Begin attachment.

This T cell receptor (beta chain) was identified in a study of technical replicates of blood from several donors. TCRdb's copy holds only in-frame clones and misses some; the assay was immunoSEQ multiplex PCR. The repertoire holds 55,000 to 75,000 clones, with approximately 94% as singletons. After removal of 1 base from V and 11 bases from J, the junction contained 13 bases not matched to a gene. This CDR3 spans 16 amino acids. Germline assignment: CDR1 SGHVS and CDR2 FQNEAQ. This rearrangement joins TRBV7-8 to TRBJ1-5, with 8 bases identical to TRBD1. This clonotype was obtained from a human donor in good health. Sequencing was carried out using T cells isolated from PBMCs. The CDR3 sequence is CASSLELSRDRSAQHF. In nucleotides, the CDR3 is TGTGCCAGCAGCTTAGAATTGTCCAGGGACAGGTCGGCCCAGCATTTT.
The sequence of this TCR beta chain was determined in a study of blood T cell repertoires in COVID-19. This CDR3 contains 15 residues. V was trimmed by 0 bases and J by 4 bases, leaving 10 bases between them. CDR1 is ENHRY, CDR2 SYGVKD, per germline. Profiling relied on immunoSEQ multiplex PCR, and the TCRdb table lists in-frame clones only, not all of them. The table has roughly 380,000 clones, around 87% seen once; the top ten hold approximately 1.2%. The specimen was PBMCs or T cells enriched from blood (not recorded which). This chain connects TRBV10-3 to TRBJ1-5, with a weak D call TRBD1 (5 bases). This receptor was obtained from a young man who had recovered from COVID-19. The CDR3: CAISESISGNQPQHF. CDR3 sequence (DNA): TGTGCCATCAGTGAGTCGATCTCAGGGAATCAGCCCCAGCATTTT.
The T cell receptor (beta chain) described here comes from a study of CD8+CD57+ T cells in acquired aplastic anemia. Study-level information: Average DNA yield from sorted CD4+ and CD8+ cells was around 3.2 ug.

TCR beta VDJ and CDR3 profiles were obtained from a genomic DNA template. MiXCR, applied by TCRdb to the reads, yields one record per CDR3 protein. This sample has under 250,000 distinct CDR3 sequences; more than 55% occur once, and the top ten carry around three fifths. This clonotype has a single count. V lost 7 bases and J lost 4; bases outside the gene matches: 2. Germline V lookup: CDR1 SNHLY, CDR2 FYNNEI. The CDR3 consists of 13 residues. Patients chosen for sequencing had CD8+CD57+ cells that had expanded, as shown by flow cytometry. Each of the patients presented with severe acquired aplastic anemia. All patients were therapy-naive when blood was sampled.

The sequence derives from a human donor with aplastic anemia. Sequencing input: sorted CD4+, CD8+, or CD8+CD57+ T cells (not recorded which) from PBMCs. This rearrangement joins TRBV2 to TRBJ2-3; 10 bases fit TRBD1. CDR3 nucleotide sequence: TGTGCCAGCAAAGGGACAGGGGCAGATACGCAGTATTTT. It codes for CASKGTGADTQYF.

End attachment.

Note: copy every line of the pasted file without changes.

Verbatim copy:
This T cell receptor (beta chain) was identified in a study of technical replicates of blood from several donors. TCRdb's copy holds only in-frame clones and misses some; the assay was immunoSEQ multiplex PCR. The repertoire holds 55,000 to 75,000 clones, with approximately 94% as singletons. After removal of 1 base from V and 11 bases from J, the junction contained 13 bases not matched to a gene. This CDR3 spans 16 amino acids. Germline assignment: CDR1 SGHVS and CDR2 FQNEAQ. This rearrangement joins TRBV7-8 to TRBJ1-5, with 8 bases identical to TRBD1. This clonotype was obtained from a human donor in good health. Sequencing was carried out using T cells isolated from PBMCs. The CDR3 sequence is CASSLELSRDRSAQHF. In nucleotides, the CDR3 is TGTGCCAGCAGCTTAGAATTGTCCAGGGACAGGTCGGCCCAGCATTTT.
The sequence of this TCR beta chain was determined in a study of blood T cell repertoires in COVID-19. This CDR3 contains 15 residues. V was trimmed by 0 bases and J by 4 bases, leaving 10 bases between them. CDR1 is ENHRY, CDR2 SYGVKD, per germline. Profiling relied on immunoSEQ multiplex PCR, and the TCRdb table lists in-frame clones only, not all of them. The table has roughly 380,000 clones, around 87% seen once; the top ten hold approximately 1.2%. The specimen was PBMCs or T cells enriched from blood (not recorded which). This chain connects TRBV10-3 to TRBJ1-5, with a weak D call TRBD1 (5 bases). This receptor was obtained from a young man who had recovered from COVID-19. The CDR3: CAISESISGNQPQHF. CDR3 sequence (DNA): TGTGCCATCAGTGAGTCGATCTCAGGGAATCAGCCCCAGCATTTT.
The T cell receptor (beta chain) described here comes from a study of CD8+CD57+ T cells in acquired aplastic anemia. Study-level information: Average DNA yield from sorted CD4+ and CD8+ cells was around 3.2 ug.

TCR beta VDJ and CDR3 profiles were obtained from a genomic DNA template. MiXCR, applied by TCRdb to the reads, yields one record per CDR3 protein. This sample has under 250,000 distinct CDR3 sequences; more than 55% occur once, and the top ten carry around three fifths. This clonotype has a single count. V lost 7 bases and J lost 4; bases outside the gene matches: 2. Germline V lookup: CDR1 SNHLY, CDR2 FYNNEI. The CDR3 consists of 13 residues. Patients chosen for sequencing had CD8+CD57+ cells that had expanded, as shown by flow cytometry. Each of the patients presented with severe acquired aplastic anemia. All patients were therapy-naive when blood was sampled.

The sequence derives from a human donor with aplastic anemia. Sequencing input: sorted CD4+, CD8+, or CD8+CD57+ T cells (not recorded which) from PBMCs. This rearrangement joins TRBV2 to TRBJ2-3; 10 bases fit TRBD1. CDR3 nucleotide sequence: TGTGCCAGCAAAGGGACAGGGGCAGATACGCAGTATTTT. It codes for CASKGTGADTQYF.